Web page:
Tips on Transcribing
On any transcription the VERY VERY first thing to do is to count it out. Get out a few pages of blank manuscript paper and pencil 4 measures to a line. Then count the bars while the music plays. You'll find that you'll soon recognize the different sections and get the arrangement down. Don't rely on sections lasting an even 8 measures, you'll find plenty of occasions where there are 7 or 9 bar sections. And then every once in a while someone will chop a bar in half just before the bridge, etc. I still do at least two "count throughs" (and generally more) before beginning the actual transcription phase.
Always start with the Bass first. In general it's the Bass player's job to tell the truth. There's a high probability that s/he'll be hitting the root on the one beat.
Turn your mids and treble all the way down on your player and turn the bass all the way up.
At first, you will: hear the note, stop the recording, hum the note, find it on the keyboard and then write it down. Then you'll move on to the next note.
As you gain more expertise at hearing a single bass note (and that can be tricky, lots of times notes get obscured by other instruments or notes in the arrangement) your transcriptions will begin to come more easily. As time goes by, you'll begin to recognize Bass phrases and "clichés" and you'll be able to move from the "single note recognition" level to the "phrase recognition" level. (It won't happen overnight though, and it'll only happen if you keep transposing regularly - treat your ear like a muscle - you've got to keep working it out).
Another really useful tip is: SKIP OVER THE HARD PARTS! Do all the easy stuff first (this is not only true for transcribing the Bass part, but for all parts). Since you've already lined it all out your manuscript paper, you don't have to beat your head against the wall for hours just trying to get one lousy little note or phrase. Move forward, don't waste your time. Do all the easy stuff first and then come back to the hard parts later. You'll generally find that one of the following things will have happened by the time you've transcribed the easy bits all the way to the end of the song:
1) You've found a section later on that's exactly the same as the hard part earlier, but (for recording quality reasons) is easier to hear and therefore transcribe.
2) Your subconscious has been working on the problem behind the scenes and has already come up with the answer.
3) You can come back and listen to the problem area with "fresh ears".
Next transcribe the melody and/or solo. As mentioned above, at first you'll have to do this note-by-note (this will be tedious, but you gotta walk before you can run, and you gotta crawl before you can walk). With time, you'll begin to recognize full blown phrases and mimic them with ease (for some that can take several years to move from the crawl to the run - but with practice, I guarantee it will happen).
And now for the chords. You've already got the bass line and the melody. In general the melody will contain one or more chord tones. Determining which melody tones are chord tones and which melody tones are passing notes can be accomplished by taking into account the hierarchy of the beat. (A melody note falling on beats 1 or 3 has a high probability of being a chord tone, whereas a melody note falling on beats 2 or 4 has a high probability of being a passing tone. Another factor to take into account is emphasis, ie. if a certain note is emphasized, it has a high probability of being a chord tone) This might not give you the EXACT chord in the underlying harmony, but it will help you to identify the basic chord qualities.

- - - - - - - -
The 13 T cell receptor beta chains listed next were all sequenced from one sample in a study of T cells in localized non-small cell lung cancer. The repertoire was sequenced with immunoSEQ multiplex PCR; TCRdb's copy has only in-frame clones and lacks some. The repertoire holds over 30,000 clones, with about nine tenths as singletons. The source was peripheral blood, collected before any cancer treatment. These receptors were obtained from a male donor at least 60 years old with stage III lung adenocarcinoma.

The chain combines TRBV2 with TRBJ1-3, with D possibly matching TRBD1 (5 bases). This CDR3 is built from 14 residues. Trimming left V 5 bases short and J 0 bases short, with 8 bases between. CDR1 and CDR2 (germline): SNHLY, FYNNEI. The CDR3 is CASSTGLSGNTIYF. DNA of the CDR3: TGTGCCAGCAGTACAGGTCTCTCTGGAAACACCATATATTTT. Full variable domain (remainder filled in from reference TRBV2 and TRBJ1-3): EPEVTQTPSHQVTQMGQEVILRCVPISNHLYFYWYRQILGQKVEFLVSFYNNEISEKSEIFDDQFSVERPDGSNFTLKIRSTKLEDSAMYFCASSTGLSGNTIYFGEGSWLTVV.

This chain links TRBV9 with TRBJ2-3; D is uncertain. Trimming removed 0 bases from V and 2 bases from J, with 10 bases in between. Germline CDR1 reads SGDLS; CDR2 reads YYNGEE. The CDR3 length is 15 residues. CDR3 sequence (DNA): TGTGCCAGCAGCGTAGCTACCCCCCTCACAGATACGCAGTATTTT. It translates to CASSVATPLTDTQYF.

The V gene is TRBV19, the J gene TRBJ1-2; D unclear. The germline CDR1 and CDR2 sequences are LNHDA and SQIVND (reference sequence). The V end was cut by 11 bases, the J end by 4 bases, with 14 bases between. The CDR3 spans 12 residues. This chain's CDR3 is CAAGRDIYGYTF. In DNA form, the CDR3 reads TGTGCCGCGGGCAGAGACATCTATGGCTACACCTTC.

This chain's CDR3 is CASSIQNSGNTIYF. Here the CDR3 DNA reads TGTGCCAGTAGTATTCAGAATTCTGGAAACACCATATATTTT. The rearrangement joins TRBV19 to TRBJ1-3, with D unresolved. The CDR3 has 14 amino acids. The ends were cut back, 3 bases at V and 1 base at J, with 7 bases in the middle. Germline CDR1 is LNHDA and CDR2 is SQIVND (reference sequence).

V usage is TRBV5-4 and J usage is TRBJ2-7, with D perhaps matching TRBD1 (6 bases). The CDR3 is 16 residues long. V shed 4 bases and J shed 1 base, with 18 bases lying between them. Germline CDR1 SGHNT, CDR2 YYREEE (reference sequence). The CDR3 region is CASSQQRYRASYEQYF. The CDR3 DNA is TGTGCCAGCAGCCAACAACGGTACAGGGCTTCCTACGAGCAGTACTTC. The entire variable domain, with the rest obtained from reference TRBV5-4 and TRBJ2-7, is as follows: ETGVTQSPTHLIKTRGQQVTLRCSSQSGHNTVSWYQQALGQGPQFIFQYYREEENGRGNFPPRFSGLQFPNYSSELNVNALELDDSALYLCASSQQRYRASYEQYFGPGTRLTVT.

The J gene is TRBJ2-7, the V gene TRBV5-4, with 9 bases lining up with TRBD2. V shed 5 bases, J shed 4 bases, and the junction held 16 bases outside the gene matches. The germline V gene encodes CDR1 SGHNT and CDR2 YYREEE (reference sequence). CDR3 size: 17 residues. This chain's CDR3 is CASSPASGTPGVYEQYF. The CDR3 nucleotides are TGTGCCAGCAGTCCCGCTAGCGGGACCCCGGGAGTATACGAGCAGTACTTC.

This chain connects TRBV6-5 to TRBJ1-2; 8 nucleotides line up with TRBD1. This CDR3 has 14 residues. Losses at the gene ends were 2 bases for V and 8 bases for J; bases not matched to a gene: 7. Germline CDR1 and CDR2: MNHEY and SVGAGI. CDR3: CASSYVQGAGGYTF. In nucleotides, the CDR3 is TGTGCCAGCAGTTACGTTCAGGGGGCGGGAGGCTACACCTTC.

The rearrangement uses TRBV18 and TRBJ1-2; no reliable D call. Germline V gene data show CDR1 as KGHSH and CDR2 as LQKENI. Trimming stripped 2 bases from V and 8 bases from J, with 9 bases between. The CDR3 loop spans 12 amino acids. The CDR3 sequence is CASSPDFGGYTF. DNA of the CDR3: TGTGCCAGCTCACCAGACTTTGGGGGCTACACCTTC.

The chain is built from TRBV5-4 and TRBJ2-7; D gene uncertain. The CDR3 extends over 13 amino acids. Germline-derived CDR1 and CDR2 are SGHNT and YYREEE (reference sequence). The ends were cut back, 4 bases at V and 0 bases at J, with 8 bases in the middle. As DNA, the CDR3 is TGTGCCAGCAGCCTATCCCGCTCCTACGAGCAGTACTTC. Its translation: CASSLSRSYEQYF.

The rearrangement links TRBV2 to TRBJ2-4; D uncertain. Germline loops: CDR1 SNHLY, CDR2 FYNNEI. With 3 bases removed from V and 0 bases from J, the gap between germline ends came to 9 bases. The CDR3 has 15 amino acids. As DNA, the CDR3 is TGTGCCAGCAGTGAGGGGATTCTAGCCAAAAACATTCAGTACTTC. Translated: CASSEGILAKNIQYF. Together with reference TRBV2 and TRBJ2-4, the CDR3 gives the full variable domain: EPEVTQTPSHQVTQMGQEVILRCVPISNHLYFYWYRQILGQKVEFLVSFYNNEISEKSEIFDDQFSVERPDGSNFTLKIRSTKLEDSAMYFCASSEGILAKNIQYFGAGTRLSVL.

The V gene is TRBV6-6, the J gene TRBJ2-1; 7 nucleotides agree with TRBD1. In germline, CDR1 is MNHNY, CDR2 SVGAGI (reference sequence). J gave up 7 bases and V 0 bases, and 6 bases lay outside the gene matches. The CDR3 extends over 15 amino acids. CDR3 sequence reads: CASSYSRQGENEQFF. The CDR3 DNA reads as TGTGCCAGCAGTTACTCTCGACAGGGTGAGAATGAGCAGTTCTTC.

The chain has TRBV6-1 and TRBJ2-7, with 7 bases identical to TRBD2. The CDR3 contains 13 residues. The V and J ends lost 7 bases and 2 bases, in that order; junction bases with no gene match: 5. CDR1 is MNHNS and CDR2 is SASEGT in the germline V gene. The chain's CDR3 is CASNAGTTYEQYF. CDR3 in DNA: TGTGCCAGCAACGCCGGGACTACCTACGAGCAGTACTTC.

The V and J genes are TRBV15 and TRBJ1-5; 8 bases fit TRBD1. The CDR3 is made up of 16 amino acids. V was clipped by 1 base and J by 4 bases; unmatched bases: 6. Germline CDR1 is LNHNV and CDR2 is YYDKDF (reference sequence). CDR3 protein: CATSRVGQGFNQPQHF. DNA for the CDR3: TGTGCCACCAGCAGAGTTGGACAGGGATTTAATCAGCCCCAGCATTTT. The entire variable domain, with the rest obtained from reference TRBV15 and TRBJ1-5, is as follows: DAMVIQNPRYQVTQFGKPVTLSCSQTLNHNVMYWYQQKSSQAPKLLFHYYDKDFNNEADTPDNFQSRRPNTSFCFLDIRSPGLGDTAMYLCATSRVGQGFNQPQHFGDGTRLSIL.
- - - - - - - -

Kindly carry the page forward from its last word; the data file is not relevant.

If you have an understanding of theory and chord progression conventions, you can use logic (based on your bass and melody transcriptions) to infer the chord extensions and alterations.
As far as voicings are concerned, take into account the conventions inherent in the genre of music you're working in. Chances are you won't be far off. Then play your chords against those on the recording and see how they stack up. You might notice some differences, but you'll probably also notice a lot of similarities.
In order to find exact harmonies (rather than intellect-based theorizing) you have to cultivate the ability to selectively screen out everything except the note you're trying to hear.
Go slow, one chord at a time, one note in the chord at a time. Once you've "got" the note - stop the recording and HUM THE NOTE before searching for it on the keyboard. While humming the note begin searching on the keyboard for it.
Once you've found it, go back and play the recording to that point to double check. If you're certain that you nailed it, scribble it down and move to the next note.
Keep in mind that even though the basic progressions may remain relatively constant throughout a tune, in Jazz there's a tendency to get a little freakier as the song progresses. Expect more alterations and extensions in the middle of the tune than the vanilla stuff used to state the head.
Even Bill Evans doesn't play his famous rootless chords the same way all the time. Those voicings are just a springboard to serve as examples of how to build your own chords that suit the piece.
Finally, what is the real purpose of doing transcriptions? Yes, they build the ear. Yes, they allow us to cop some of our heroes' riffs. But the most important reason to transcribe is that it gives us an insight into the thinking processes involved and gives us clues as to how to use those same principles to create OUR OWN music.
Without taking the final step of analyzing the whys and wherefores of how the player constructed his/her improvisations, etc and HOW WE CAN USE THOSE PRINCIPLES TO CREATE OUR PERSONAL MUSICAL VISION, we will have missed the point completely.